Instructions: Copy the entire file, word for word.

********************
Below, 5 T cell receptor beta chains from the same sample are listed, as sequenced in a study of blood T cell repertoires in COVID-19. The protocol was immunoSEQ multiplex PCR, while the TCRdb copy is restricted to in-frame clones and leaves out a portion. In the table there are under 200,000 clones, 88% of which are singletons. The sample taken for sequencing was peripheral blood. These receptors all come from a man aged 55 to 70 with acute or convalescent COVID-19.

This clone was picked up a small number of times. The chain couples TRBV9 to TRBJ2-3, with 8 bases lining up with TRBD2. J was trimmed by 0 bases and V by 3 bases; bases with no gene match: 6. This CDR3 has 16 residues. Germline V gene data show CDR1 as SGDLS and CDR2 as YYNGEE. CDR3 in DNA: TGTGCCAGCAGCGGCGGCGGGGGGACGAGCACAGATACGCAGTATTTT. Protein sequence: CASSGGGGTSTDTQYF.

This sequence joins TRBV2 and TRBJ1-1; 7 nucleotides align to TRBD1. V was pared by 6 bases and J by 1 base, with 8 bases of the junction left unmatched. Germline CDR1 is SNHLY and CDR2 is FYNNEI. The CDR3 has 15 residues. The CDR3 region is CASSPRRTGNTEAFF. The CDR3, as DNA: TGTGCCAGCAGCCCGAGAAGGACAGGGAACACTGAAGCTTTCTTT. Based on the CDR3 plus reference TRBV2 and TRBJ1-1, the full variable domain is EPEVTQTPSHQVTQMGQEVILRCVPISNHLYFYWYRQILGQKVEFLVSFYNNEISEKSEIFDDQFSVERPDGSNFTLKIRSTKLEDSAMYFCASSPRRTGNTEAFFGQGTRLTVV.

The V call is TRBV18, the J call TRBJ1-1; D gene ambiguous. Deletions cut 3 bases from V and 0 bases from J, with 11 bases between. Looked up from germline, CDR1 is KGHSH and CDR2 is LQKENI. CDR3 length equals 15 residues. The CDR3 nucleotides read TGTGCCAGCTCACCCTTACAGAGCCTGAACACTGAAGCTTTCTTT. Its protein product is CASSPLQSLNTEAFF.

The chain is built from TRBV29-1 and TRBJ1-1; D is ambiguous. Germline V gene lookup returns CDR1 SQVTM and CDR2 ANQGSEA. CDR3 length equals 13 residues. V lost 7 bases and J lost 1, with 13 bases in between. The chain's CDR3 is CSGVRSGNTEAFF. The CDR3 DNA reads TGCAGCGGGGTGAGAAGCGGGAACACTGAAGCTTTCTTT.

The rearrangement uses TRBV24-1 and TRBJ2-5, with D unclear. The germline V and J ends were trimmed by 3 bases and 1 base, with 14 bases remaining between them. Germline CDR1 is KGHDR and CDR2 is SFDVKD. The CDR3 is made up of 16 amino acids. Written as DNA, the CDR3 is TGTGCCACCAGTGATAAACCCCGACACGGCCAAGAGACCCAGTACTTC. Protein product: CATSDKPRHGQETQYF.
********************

Below, 5 T cell receptor beta chains from the same sample are listed, as sequenced in a study of blood T cell repertoires in COVID-19. The protocol was immunoSEQ multiplex PCR, while the TCRdb copy is restricted to in-frame clones and leaves out a portion. In the table there are under 200,000 clones, 88% of which are singletons. The sample taken for sequencing was peripheral blood. These receptors all come from a man aged 55 to 70 with acute or convalescent COVID-19.

This clone was picked up a small number of times. The chain couples TRBV9 to TRBJ2-3, with 8 bases lining up with TRBD2. J was trimmed by 0 bases and V by 3 bases; bases with no gene match: 6. This CDR3 has 16 residues. Germline V gene data show CDR1 as SGDLS and CDR2 as YYNGEE. CDR3 in DNA: TGTGCCAGCAGCGGCGGCGGGGGGACGAGCACAGATACGCAGTATTTT. Protein sequence: CASSGGGGTSTDTQYF.

This sequence joins TRBV2 and TRBJ1-1; 7 nucleotides align to TRBD1. V was pared by 6 bases and J by 1 base, with 8 bases of the junction left unmatched. Germline CDR1 is SNHLY and CDR2 is FYNNEI. The CDR3 has 15 residues. The CDR3 region is CASSPRRTGNTEAFF. The CDR3, as DNA: TGTGCCAGCAGCCCGAGAAGGACAGGGAACACTGAAGCTTTCTTT. Based on the CDR3 plus reference TRBV2 and TRBJ1-1, the full variable domain is EPEVTQTPSHQVTQMGQEVILRCVPISNHLYFYWYRQILGQKVEFLVSFYNNEISEKSEIFDDQFSVERPDGSNFTLKIRSTKLEDSAMYFCASSPRRTGNTEAFFGQGTRLTVV.

The V call is TRBV18, the J call TRBJ1-1; D gene ambiguous. Deletions cut 3 bases from V and 0 bases from J, with 11 bases between. Looked up from germline, CDR1 is KGHSH and CDR2 is LQKENI. CDR3 length equals 15 residues. The CDR3 nucleotides read TGTGCCAGCTCACCCTTACAGAGCCTGAACACTGAAGCTTTCTTT. Its protein product is CASSPLQSLNTEAFF.

The chain is built from TRBV29-1 and TRBJ1-1; D is ambiguous. Germline V gene lookup returns CDR1 SQVTM and CDR2 ANQGSEA. CDR3 length equals 13 residues. V lost 7 bases and J lost 1, with 13 bases in between. The chain's CDR3 is CSGVRSGNTEAFF. The CDR3 DNA reads TGCAGCGGGGTGAGAAGCGGGAACACTGAAGCTTTCTTT.

The rearrangement uses TRBV24-1 and TRBJ2-5, with D unclear. The germline V and J ends were trimmed by 3 bases and 1 base, with 14 bases remaining between them. Germline CDR1 is KGHDR and CDR2 is SFDVKD. The CDR3 is made up of 16 amino acids. Written as DNA, the CDR3 is TGTGCCACCAGTGATAAACCCCGACACGGCCAAGAGACCCAGTACTTC. Protein product: CATSDKPRHGQETQYF.